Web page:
Solar irradiance

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Solar irradiance is a measure of the irradiance (power per unit area on the Earth's surface) produced by the Sun in the form of electromagnetic radiation, which is perceived by humans as sunlight. Solar irradiance in a specific area may be measured as insolation, the solar radiation energy per unit area during a given time, or as direct insolation, insolation which reaches a location on Earth after absorption and scattering in the atmosphere. Total solar irradiance (TSI), is a measure of the solar radiative power per unit area normal to the rays, incident on the Earth's upper atmosphere. The Solar constant is a conventional measure of mean TSI at a distance of one Astronomical Unit (AU).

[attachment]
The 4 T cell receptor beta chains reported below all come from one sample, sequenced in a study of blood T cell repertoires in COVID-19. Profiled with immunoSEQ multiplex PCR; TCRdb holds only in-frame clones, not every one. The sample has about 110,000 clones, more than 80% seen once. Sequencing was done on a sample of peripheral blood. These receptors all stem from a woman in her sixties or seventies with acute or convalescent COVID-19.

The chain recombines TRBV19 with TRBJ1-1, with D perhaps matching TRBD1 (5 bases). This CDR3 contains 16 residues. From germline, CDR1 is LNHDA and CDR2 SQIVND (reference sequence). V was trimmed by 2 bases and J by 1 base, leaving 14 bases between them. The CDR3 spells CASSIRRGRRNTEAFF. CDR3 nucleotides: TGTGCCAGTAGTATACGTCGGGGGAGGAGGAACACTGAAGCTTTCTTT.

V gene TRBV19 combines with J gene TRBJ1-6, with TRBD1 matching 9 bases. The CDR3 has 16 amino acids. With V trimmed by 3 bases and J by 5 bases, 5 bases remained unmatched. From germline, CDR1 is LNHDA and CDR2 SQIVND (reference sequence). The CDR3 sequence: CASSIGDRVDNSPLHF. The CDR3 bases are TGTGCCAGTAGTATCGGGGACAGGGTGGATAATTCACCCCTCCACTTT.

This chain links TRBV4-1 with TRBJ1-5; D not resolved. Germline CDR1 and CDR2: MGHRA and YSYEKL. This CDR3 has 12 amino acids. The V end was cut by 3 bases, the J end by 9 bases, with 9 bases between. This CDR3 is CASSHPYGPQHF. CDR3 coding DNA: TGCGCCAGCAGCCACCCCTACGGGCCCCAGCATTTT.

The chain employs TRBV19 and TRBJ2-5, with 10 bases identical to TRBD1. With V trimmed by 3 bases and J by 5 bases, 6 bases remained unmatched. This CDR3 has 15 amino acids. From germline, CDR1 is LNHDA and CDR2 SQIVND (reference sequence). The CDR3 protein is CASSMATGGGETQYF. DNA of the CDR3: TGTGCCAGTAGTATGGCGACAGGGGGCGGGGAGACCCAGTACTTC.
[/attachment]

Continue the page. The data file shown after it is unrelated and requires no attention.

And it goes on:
Although the energy output of the Sun is fairly constant, solar irradiance "varies significantly from one place to another and changes throughout the year".[1] Sunlight only reaches the parts of the Earth that are facing the Sun at any given time, and the most intense irradiance is experienced by those parts that are not at an angle to the Sun as it passes over. The calculation of solar irradiance for a given area is useful for planning to obtain solar power.[1] Solar activity and irradiance measurement is a concern of space agencies. For example, the American space agency, NASA, has launched its Solar Radiation and Climate Experiment (SORCE) satellite with Solar Irradiance Monitors.

References[edit]

  1. ^ a b Michael Boxwell, Solar Electricity Handbook: A Simple, Practical Guide to Solar Energy (2012), p. 41-42.

See also[edit]